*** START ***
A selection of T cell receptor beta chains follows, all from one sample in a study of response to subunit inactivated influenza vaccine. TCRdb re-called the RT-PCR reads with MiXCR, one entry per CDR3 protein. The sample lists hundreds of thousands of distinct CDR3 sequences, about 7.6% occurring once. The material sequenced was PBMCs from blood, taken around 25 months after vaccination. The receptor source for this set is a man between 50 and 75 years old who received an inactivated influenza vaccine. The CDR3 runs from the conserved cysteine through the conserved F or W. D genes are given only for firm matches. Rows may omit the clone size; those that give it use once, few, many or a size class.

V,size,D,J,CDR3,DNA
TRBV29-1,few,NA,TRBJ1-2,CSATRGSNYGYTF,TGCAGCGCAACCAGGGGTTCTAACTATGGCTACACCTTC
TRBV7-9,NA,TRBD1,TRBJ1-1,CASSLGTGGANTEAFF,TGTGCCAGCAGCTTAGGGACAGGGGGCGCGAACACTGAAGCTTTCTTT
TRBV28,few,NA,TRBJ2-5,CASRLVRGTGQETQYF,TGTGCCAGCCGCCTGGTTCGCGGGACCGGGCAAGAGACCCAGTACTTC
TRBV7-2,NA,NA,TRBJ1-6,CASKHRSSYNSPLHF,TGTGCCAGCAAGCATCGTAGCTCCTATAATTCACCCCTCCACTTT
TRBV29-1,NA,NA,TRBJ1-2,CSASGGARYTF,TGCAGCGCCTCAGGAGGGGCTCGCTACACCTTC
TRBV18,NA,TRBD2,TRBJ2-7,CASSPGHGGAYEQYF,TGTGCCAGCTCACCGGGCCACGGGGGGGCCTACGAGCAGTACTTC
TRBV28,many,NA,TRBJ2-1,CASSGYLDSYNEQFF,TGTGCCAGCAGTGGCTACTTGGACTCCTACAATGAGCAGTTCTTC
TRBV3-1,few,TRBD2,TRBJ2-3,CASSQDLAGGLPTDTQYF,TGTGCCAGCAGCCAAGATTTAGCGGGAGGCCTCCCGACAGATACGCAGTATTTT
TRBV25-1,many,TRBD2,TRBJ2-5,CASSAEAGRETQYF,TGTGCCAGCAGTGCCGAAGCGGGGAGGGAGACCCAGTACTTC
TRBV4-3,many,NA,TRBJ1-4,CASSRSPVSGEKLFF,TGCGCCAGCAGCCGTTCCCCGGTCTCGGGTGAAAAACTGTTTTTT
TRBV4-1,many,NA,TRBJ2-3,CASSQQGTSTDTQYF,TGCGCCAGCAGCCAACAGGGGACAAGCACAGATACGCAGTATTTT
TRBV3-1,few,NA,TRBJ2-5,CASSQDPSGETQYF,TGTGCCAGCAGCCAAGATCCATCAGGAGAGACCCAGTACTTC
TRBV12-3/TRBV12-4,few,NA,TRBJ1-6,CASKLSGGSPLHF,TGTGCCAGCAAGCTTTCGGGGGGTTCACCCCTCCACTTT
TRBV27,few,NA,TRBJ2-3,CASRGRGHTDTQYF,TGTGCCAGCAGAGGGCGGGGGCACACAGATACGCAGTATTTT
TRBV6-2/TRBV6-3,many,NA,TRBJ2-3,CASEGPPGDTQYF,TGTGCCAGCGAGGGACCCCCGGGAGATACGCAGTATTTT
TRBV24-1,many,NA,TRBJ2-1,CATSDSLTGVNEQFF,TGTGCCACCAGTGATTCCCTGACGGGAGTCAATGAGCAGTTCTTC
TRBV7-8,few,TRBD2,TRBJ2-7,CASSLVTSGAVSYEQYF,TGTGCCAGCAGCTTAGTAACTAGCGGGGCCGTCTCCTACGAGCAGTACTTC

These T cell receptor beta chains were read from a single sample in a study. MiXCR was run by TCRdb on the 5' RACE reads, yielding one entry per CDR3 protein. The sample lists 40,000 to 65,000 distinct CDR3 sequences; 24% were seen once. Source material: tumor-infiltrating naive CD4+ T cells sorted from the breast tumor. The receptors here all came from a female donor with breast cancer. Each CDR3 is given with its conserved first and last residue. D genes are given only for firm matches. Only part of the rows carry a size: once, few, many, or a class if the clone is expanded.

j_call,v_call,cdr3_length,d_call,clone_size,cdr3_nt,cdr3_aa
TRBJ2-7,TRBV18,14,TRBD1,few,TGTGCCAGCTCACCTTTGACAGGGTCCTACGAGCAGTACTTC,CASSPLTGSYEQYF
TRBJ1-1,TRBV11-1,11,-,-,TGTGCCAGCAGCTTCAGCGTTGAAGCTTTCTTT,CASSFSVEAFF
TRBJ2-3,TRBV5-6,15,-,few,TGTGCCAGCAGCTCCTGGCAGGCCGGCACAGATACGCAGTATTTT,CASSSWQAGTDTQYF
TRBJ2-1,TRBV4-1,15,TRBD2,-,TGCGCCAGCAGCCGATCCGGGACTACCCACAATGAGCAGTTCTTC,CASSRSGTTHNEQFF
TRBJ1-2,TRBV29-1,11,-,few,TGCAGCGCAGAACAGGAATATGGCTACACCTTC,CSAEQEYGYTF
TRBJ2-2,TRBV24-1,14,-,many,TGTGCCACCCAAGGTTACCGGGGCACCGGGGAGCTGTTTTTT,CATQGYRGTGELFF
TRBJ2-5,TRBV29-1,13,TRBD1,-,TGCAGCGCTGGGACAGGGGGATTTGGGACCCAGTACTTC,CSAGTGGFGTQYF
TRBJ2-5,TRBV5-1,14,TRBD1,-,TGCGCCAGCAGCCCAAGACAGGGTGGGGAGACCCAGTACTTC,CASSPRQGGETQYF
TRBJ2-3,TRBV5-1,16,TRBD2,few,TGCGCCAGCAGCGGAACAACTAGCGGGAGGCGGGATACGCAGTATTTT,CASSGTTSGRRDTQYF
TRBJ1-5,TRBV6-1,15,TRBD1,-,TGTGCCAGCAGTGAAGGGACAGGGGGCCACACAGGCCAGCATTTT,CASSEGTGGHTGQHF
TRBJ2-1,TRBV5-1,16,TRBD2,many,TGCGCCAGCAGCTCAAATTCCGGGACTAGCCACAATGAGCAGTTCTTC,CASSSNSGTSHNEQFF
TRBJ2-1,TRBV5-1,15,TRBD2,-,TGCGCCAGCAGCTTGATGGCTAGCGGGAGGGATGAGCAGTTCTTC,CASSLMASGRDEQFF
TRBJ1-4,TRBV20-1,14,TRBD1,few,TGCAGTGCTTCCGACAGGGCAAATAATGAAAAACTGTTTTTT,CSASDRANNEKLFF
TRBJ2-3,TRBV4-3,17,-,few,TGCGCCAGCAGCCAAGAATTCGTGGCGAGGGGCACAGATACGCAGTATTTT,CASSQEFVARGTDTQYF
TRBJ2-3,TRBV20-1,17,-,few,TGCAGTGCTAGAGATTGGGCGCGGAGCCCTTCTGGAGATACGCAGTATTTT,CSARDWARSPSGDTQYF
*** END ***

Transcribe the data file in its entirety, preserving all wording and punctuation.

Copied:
A selection of T cell receptor beta chains follows, all from one sample in a study of response to subunit inactivated influenza vaccine. TCRdb re-called the RT-PCR reads with MiXCR, one entry per CDR3 protein. The sample lists hundreds of thousands of distinct CDR3 sequences, about 7.6% occurring once. The material sequenced was PBMCs from blood, taken around 25 months after vaccination. The receptor source for this set is a man between 50 and 75 years old who received an inactivated influenza vaccine. The CDR3 runs from the conserved cysteine through the conserved F or W. D genes are given only for firm matches. Rows may omit the clone size; those that give it use once, few, many or a size class.

V,size,D,J,CDR3,DNA
TRBV29-1,few,NA,TRBJ1-2,CSATRGSNYGYTF,TGCAGCGCAACCAGGGGTTCTAACTATGGCTACACCTTC
TRBV7-9,NA,TRBD1,TRBJ1-1,CASSLGTGGANTEAFF,TGTGCCAGCAGCTTAGGGACAGGGGGCGCGAACACTGAAGCTTTCTTT
TRBV28,few,NA,TRBJ2-5,CASRLVRGTGQETQYF,TGTGCCAGCCGCCTGGTTCGCGGGACCGGGCAAGAGACCCAGTACTTC
TRBV7-2,NA,NA,TRBJ1-6,CASKHRSSYNSPLHF,TGTGCCAGCAAGCATCGTAGCTCCTATAATTCACCCCTCCACTTT
TRBV29-1,NA,NA,TRBJ1-2,CSASGGARYTF,TGCAGCGCCTCAGGAGGGGCTCGCTACACCTTC
TRBV18,NA,TRBD2,TRBJ2-7,CASSPGHGGAYEQYF,TGTGCCAGCTCACCGGGCCACGGGGGGGCCTACGAGCAGTACTTC
TRBV28,many,NA,TRBJ2-1,CASSGYLDSYNEQFF,TGTGCCAGCAGTGGCTACTTGGACTCCTACAATGAGCAGTTCTTC
TRBV3-1,few,TRBD2,TRBJ2-3,CASSQDLAGGLPTDTQYF,TGTGCCAGCAGCCAAGATTTAGCGGGAGGCCTCCCGACAGATACGCAGTATTTT
TRBV25-1,many,TRBD2,TRBJ2-5,CASSAEAGRETQYF,TGTGCCAGCAGTGCCGAAGCGGGGAGGGAGACCCAGTACTTC
TRBV4-3,many,NA,TRBJ1-4,CASSRSPVSGEKLFF,TGCGCCAGCAGCCGTTCCCCGGTCTCGGGTGAAAAACTGTTTTTT
TRBV4-1,many,NA,TRBJ2-3,CASSQQGTSTDTQYF,TGCGCCAGCAGCCAACAGGGGACAAGCACAGATACGCAGTATTTT
TRBV3-1,few,NA,TRBJ2-5,CASSQDPSGETQYF,TGTGCCAGCAGCCAAGATCCATCAGGAGAGACCCAGTACTTC
TRBV12-3/TRBV12-4,few,NA,TRBJ1-6,CASKLSGGSPLHF,TGTGCCAGCAAGCTTTCGGGGGGTTCACCCCTCCACTTT
TRBV27,few,NA,TRBJ2-3,CASRGRGHTDTQYF,TGTGCCAGCAGAGGGCGGGGGCACACAGATACGCAGTATTTT
TRBV6-2/TRBV6-3,many,NA,TRBJ2-3,CASEGPPGDTQYF,TGTGCCAGCGAGGGACCCCCGGGAGATACGCAGTATTTT
TRBV24-1,many,NA,TRBJ2-1,CATSDSLTGVNEQFF,TGTGCCACCAGTGATTCCCTGACGGGAGTCAATGAGCAGTTCTTC
TRBV7-8,few,TRBD2,TRBJ2-7,CASSLVTSGAVSYEQYF,TGTGCCAGCAGCTTAGTAACTAGCGGGGCCGTCTCCTACGAGCAGTACTTC

These T cell receptor beta chains were read from a single sample in a study. MiXCR was run by TCRdb on the 5' RACE reads, yielding one entry per CDR3 protein. The sample lists 40,000 to 65,000 distinct CDR3 sequences; 24% were seen once. Source material: tumor-infiltrating naive CD4+ T cells sorted from the breast tumor. The receptors here all came from a female donor with breast cancer. Each CDR3 is given with its conserved first and last residue. D genes are given only for firm matches. Only part of the rows carry a size: once, few, many, or a class if the clone is expanded.

j_call,v_call,cdr3_length,d_call,clone_size,cdr3_nt,cdr3_aa
TRBJ2-7,TRBV18,14,TRBD1,few,TGTGCCAGCTCACCTTTGACAGGGTCCTACGAGCAGTACTTC,CASSPLTGSYEQYF
TRBJ1-1,TRBV11-1,11,-,-,TGTGCCAGCAGCTTCAGCGTTGAAGCTTTCTTT,CASSFSVEAFF
TRBJ2-3,TRBV5-6,15,-,few,TGTGCCAGCAGCTCCTGGCAGGCCGGCACAGATACGCAGTATTTT,CASSSWQAGTDTQYF
TRBJ2-1,TRBV4-1,15,TRBD2,-,TGCGCCAGCAGCCGATCCGGGACTACCCACAATGAGCAGTTCTTC,CASSRSGTTHNEQFF
TRBJ1-2,TRBV29-1,11,-,few,TGCAGCGCAGAACAGGAATATGGCTACACCTTC,CSAEQEYGYTF
TRBJ2-2,TRBV24-1,14,-,many,TGTGCCACCCAAGGTTACCGGGGCACCGGGGAGCTGTTTTTT,CATQGYRGTGELFF
TRBJ2-5,TRBV29-1,13,TRBD1,-,TGCAGCGCTGGGACAGGGGGATTTGGGACCCAGTACTTC,CSAGTGGFGTQYF
TRBJ2-5,TRBV5-1,14,TRBD1,-,TGCGCCAGCAGCCCAAGACAGGGTGGGGAGACCCAGTACTTC,CASSPRQGGETQYF
TRBJ2-3,TRBV5-1,16,TRBD2,few,TGCGCCAGCAGCGGAACAACTAGCGGGAGGCGGGATACGCAGTATTTT,CASSGTTSGRRDTQYF
TRBJ1-5,TRBV6-1,15,TRBD1,-,TGTGCCAGCAGTGAAGGGACAGGGGGCCACACAGGCCAGCATTTT,CASSEGTGGHTGQHF
TRBJ2-1,TRBV5-1,16,TRBD2,many,TGCGCCAGCAGCTCAAATTCCGGGACTAGCCACAATGAGCAGTTCTTC,CASSSNSGTSHNEQFF
TRBJ2-1,TRBV5-1,15,TRBD2,-,TGCGCCAGCAGCTTGATGGCTAGCGGGAGGGATGAGCAGTTCTTC,CASSLMASGRDEQFF
TRBJ1-4,TRBV20-1,14,TRBD1,few,TGCAGTGCTTCCGACAGGGCAAATAATGAAAAACTGTTTTTT,CSASDRANNEKLFF
TRBJ2-3,TRBV4-3,17,-,few,TGCGCCAGCAGCCAAGAATTCGTGGCGAGGGGCACAGATACGCAGTATTTT,CASSQEFVARGTDTQYF
TRBJ2-3,TRBV20-1,17,-,few,TGCAGTGCTAGAGATTGGGCGCGGAGCCCTTCTGGAGATACGCAGTATTTT,CSARDWARSPSGDTQYF